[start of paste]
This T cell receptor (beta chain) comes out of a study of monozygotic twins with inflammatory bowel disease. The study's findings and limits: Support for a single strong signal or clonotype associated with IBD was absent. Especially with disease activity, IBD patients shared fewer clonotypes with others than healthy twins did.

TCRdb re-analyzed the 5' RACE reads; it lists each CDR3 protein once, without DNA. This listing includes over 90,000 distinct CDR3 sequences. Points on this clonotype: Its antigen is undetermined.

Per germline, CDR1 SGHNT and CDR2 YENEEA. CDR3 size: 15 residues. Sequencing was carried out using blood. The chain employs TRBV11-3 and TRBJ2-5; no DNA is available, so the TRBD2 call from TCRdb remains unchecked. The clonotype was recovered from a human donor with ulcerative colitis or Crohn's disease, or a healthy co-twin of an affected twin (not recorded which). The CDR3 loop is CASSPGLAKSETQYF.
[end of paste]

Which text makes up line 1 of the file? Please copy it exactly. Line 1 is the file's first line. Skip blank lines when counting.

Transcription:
This T cell receptor (beta chain) comes out of a study of monozygotic twins with inflammatory bowel disease. The study's findings and limits: Support for a single strong signal or clonotype associated with IBD was absent. Especially with disease activity, IBD patients shared fewer clonotypes with others than healthy twins did.